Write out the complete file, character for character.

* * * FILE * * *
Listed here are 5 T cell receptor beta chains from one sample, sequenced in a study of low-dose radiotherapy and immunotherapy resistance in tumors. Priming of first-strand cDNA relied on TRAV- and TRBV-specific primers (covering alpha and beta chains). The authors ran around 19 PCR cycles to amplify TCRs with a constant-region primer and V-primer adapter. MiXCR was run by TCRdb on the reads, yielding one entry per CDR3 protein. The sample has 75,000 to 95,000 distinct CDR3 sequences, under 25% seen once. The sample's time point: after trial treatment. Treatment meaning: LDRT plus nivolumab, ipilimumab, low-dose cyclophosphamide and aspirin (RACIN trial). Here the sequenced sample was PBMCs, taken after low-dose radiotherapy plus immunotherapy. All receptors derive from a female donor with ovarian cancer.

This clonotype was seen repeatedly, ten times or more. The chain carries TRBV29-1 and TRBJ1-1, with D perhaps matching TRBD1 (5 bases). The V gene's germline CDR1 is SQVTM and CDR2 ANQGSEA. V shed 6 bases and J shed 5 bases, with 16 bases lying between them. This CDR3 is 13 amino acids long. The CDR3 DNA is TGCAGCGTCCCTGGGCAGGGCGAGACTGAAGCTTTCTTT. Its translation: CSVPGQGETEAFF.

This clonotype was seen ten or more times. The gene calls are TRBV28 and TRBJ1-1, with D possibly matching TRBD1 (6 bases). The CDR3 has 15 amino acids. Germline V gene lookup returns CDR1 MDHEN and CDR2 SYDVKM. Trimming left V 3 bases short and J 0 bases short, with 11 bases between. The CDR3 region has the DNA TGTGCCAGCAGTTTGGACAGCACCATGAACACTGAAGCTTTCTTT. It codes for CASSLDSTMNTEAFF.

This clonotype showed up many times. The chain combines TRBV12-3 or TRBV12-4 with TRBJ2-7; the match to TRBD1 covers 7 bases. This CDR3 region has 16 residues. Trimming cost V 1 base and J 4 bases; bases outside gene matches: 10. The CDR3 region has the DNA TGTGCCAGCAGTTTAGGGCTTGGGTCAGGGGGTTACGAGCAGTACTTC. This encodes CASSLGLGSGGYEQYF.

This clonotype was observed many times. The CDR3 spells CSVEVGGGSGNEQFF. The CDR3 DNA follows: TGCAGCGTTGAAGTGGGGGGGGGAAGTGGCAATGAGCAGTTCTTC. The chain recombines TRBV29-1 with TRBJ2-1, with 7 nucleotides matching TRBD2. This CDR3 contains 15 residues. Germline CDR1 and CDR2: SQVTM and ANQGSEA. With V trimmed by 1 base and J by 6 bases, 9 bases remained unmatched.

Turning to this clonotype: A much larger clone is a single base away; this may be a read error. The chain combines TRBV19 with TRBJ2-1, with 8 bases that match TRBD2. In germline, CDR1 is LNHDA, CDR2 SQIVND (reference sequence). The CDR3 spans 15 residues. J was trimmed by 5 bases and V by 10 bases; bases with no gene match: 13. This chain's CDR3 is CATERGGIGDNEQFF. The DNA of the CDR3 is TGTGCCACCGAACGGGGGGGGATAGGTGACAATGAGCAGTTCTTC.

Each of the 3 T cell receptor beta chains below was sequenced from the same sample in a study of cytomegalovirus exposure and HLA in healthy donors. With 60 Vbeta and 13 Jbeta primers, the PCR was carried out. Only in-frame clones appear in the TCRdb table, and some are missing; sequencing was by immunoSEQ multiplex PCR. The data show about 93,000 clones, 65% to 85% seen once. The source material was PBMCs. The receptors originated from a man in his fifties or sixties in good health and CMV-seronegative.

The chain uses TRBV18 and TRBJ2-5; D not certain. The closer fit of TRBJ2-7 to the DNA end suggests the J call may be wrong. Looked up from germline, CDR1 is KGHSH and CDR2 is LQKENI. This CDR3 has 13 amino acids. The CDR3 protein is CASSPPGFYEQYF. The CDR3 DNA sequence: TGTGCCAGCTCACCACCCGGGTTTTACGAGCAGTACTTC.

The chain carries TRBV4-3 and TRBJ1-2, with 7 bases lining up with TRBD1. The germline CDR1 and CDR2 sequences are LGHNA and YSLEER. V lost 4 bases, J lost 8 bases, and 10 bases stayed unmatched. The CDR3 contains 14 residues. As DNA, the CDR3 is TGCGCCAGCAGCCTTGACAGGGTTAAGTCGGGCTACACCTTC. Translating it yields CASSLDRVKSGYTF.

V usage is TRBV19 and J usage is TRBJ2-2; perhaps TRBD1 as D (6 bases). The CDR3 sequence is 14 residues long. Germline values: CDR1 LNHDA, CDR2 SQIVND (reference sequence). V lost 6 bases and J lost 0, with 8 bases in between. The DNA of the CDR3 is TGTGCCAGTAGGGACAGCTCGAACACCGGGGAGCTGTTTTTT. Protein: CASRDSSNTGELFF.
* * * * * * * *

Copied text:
Listed here are 5 T cell receptor beta chains from one sample, sequenced in a study of low-dose radiotherapy and immunotherapy resistance in tumors. Priming of first-strand cDNA relied on TRAV- and TRBV-specific primers (covering alpha and beta chains). The authors ran around 19 PCR cycles to amplify TCRs with a constant-region primer and V-primer adapter. MiXCR was run by TCRdb on the reads, yielding one entry per CDR3 protein. The sample has 75,000 to 95,000 distinct CDR3 sequences, under 25% seen once. The sample's time point: after trial treatment. Treatment meaning: LDRT plus nivolumab, ipilimumab, low-dose cyclophosphamide and aspirin (RACIN trial). Here the sequenced sample was PBMCs, taken after low-dose radiotherapy plus immunotherapy. All receptors derive from a female donor with ovarian cancer.

This clonotype was seen repeatedly, ten times or more. The chain carries TRBV29-1 and TRBJ1-1, with D perhaps matching TRBD1 (5 bases). The V gene's germline CDR1 is SQVTM and CDR2 ANQGSEA. V shed 6 bases and J shed 5 bases, with 16 bases lying between them. This CDR3 is 13 amino acids long. The CDR3 DNA is TGCAGCGTCCCTGGGCAGGGCGAGACTGAAGCTTTCTTT. Its translation: CSVPGQGETEAFF.

This clonotype was seen ten or more times. The gene calls are TRBV28 and TRBJ1-1, with D possibly matching TRBD1 (6 bases). The CDR3 has 15 amino acids. Germline V gene lookup returns CDR1 MDHEN and CDR2 SYDVKM. Trimming left V 3 bases short and J 0 bases short, with 11 bases between. The CDR3 region has the DNA TGTGCCAGCAGTTTGGACAGCACCATGAACACTGAAGCTTTCTTT. It codes for CASSLDSTMNTEAFF.

This clonotype showed up many times. The chain combines TRBV12-3 or TRBV12-4 with TRBJ2-7; the match to TRBD1 covers 7 bases. This CDR3 region has 16 residues. Trimming cost V 1 base and J 4 bases; bases outside gene matches: 10. The CDR3 region has the DNA TGTGCCAGCAGTTTAGGGCTTGGGTCAGGGGGTTACGAGCAGTACTTC. This encodes CASSLGLGSGGYEQYF.

This clonotype was observed many times. The CDR3 spells CSVEVGGGSGNEQFF. The CDR3 DNA follows: TGCAGCGTTGAAGTGGGGGGGGGAAGTGGCAATGAGCAGTTCTTC. The chain recombines TRBV29-1 with TRBJ2-1, with 7 nucleotides matching TRBD2. This CDR3 contains 15 residues. Germline CDR1 and CDR2: SQVTM and ANQGSEA. With V trimmed by 1 base and J by 6 bases, 9 bases remained unmatched.

Turning to this clonotype: A much larger clone is a single base away; this may be a read error. The chain combines TRBV19 with TRBJ2-1, with 8 bases that match TRBD2. In germline, CDR1 is LNHDA, CDR2 SQIVND (reference sequence). The CDR3 spans 15 residues. J was trimmed by 5 bases and V by 10 bases; bases with no gene match: 13. This chain's CDR3 is CATERGGIGDNEQFF. The DNA of the CDR3 is TGTGCCACCGAACGGGGGGGGATAGGTGACAATGAGCAGTTCTTC.

Each of the 3 T cell receptor beta chains below was sequenced from the same sample in a study of cytomegalovirus exposure and HLA in healthy donors. With 60 Vbeta and 13 Jbeta primers, the PCR was carried out. Only in-frame clones appear in the TCRdb table, and some are missing; sequencing was by immunoSEQ multiplex PCR. The data show about 93,000 clones, 65% to 85% seen once. The source material was PBMCs. The receptors originated from a man in his fifties or sixties in good health and CMV-seronegative.

The chain uses TRBV18 and TRBJ2-5; D not certain. The closer fit of TRBJ2-7 to the DNA end suggests the J call may be wrong. Looked up from germline, CDR1 is KGHSH and CDR2 is LQKENI. This CDR3 has 13 amino acids. The CDR3 protein is CASSPPGFYEQYF. The CDR3 DNA sequence: TGTGCCAGCTCACCACCCGGGTTTTACGAGCAGTACTTC.

The chain carries TRBV4-3 and TRBJ1-2, with 7 bases lining up with TRBD1. The germline CDR1 and CDR2 sequences are LGHNA and YSLEER. V lost 4 bases, J lost 8 bases, and 10 bases stayed unmatched. The CDR3 contains 14 residues. As DNA, the CDR3 is TGCGCCAGCAGCCTTGACAGGGTTAAGTCGGGCTACACCTTC. Translating it yields CASSLDRVKSGYTF.

V usage is TRBV19 and J usage is TRBJ2-2; perhaps TRBD1 as D (6 bases). The CDR3 sequence is 14 residues long. Germline values: CDR1 LNHDA, CDR2 SQIVND (reference sequence). V lost 6 bases and J lost 0, with 8 bases in between. The DNA of the CDR3 is TGTGCCAGTAGGGACAGCTCGAACACCGGGGAGCTGTTTTTT. Protein: CASRDSSNTGELFF.